It is Sunday morning and I beg to be allowed a lazy post for once. Let me copy here a comment I left on PZ’s site and that I originally made in reply to a visitor to Vridar.
Someone on my blog asked a vital question. . . . The question (after addressing the legends about Davy Crockett)
Perhaps the question we should be asking about Jesus, is not if the surviving texts about him are purely mythical or if they represent the honest to god unquestionable truth, but if they are hagiography and whitewashing, and if anything historical can be extracted from them.
That’s an excellent question and one I have written about many times here, often discussing the works of classicists and ancient historians as they themselves inform us how they address that type of question. The second post in this series contains links to some of those posts: https://vridar.org/2018/09/06/how-do-historians-decide-who-was-historical-who-fictional/
Some of those articles:
— As for figures about whom we have contradictory records, such as Socrates, we have seen whether and on what grounds his status is determined in Here’s How Philosophers Know Socrates Existed.
— As for the status of mythical persons such as Gyges we have seen How a Fairy Tale King Became Historical. (In this case the myth is determined to have a historical core.)
— As for reports of miracles, we see how historians work with the evidence in Even a Bayesian Historian Can Slip Up! (once).
— On vague rumours, such as stories about the Celts ritually killing their kings, we have considered how historians work at Doing History: Did Celts Ritually Kill Their Kings?
— When it comes to fictional accounts of something like the Exodus we have critically reviewed one work at Can we extract history from fiction?
— Or when our only written reports are by enemies, we have seen a historian at work in Doing History: How Do We Know Queen Boadicea/Boudicca Existed?
We have also looked at general comments about methods by the renowned ancient historian M.I. Finley in An Ancient Historian on Historical Jesus Studies, — and on Ancient Sources Generally
But to answer your question directly:
Many ancient historical figures are said by ancient sources to have become gods or were sons of gods, and to have performed miracles, and to have done things that were very like what the myths said gods had once done. How do we know they were real?
Example: emperors became gods at death, some were said to be gods with divine ancestry while on earth, one Roman emperor healed a blind man in a manner that strikingly resembles a healing by Jesus; Hadrian dressed and acted like Hercules, Alexander the Great followed in the footsteps of Dionysus in conquering the east, etc.
But in every single case of those historians deem to be historical we have evidence that exists about those persons independently of the myths and legends surrounding them. Further, we can trace the origins and reasons for those myths by comparing them with what we know independently of the real historical figure.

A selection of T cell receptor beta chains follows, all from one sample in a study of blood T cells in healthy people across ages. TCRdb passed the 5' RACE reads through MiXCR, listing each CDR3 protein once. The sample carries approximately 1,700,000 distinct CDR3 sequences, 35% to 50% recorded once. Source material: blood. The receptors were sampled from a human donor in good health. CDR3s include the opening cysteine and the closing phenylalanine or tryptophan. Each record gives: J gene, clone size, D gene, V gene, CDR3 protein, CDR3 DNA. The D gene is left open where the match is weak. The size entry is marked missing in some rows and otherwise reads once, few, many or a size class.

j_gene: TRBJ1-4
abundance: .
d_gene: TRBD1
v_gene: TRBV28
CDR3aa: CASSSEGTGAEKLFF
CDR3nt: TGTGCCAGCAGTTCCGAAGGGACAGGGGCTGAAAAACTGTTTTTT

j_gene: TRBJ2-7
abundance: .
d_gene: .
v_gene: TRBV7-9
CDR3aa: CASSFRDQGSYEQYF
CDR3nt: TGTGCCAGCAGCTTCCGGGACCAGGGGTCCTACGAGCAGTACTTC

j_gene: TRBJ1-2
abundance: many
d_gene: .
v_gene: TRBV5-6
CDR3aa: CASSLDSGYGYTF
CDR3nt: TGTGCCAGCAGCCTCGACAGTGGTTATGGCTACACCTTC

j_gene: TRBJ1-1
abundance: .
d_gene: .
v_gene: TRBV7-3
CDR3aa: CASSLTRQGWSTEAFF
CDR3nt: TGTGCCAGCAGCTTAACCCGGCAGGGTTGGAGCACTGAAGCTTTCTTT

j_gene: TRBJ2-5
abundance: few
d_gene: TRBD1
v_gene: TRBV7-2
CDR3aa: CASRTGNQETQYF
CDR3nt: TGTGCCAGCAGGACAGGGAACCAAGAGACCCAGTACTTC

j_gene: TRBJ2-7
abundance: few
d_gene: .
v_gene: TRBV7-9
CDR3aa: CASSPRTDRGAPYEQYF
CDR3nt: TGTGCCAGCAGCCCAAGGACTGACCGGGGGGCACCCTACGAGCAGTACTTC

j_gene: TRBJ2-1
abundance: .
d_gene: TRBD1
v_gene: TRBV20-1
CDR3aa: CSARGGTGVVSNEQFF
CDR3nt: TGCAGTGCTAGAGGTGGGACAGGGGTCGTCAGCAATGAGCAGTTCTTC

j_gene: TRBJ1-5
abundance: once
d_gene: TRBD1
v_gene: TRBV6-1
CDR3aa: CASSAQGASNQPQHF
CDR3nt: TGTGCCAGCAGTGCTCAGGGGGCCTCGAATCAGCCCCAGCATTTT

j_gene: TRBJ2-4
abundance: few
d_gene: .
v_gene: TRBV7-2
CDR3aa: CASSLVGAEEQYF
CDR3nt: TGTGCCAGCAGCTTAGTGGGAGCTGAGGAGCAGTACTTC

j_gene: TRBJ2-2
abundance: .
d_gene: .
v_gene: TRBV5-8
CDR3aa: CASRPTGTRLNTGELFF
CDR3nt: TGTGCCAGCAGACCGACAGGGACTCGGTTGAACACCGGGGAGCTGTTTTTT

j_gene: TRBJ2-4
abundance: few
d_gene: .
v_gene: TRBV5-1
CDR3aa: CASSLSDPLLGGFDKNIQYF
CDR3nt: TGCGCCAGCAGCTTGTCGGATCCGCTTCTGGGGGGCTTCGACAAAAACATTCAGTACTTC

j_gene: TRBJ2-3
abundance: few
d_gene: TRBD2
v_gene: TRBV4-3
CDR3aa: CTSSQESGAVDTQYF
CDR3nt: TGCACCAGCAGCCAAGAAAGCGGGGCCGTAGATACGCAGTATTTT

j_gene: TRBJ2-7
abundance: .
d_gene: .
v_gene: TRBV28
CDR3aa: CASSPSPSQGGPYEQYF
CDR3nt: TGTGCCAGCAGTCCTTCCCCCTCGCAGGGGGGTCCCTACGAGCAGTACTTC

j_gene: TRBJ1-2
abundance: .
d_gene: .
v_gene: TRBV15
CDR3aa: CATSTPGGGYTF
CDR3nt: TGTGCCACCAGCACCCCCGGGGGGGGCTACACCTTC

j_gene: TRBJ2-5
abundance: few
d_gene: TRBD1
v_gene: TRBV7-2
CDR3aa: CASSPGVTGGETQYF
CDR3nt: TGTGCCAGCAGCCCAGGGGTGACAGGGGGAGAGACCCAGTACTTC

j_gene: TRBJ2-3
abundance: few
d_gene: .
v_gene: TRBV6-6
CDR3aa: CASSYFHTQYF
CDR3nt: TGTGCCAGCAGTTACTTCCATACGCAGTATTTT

The ancient authors whom we rely upon know they are writing about historical figures and their works are indeed forms of ancient history or biography. Those authors do know the difference between normal human characteristics and those of the gods and myths, and when they tell us about the mythical tales or comparisons associated with their historical subjects they nearly always either give their sources for the information or express some sympathy with their readers who may be reluctant to believe the tales. In other words, they do not tell the stories as tall tales because they want to inspire credibility in their accounts.
On the other hand we have other stories about ancient persons (some of these tales actually include genuine historical characters as part of the plot) that are told for entertainment or to convey moral or philosophical lessons and historians always call the main characters of these stories fictional. They do so because they are told just like the novellas or short stories of the day: none of the cautions and trappings of reliability of account as for the historical persons are to be found in these narratives. They are told as if the reader is expected to suspend all critical imagination and just accept or even believe their stories of miracles and nymphs and talking with gods, etc.
If we strip away the mythical trappings of Alexander and Plato and Pythagoras and Davy Crockett, we still find a real person there.
If we strip away the mythical trappings of stories of Achilles and Adam and Jesus we are left with no body to examine at all.
You might also like to consider the following posts addressing the methods of ancient historians: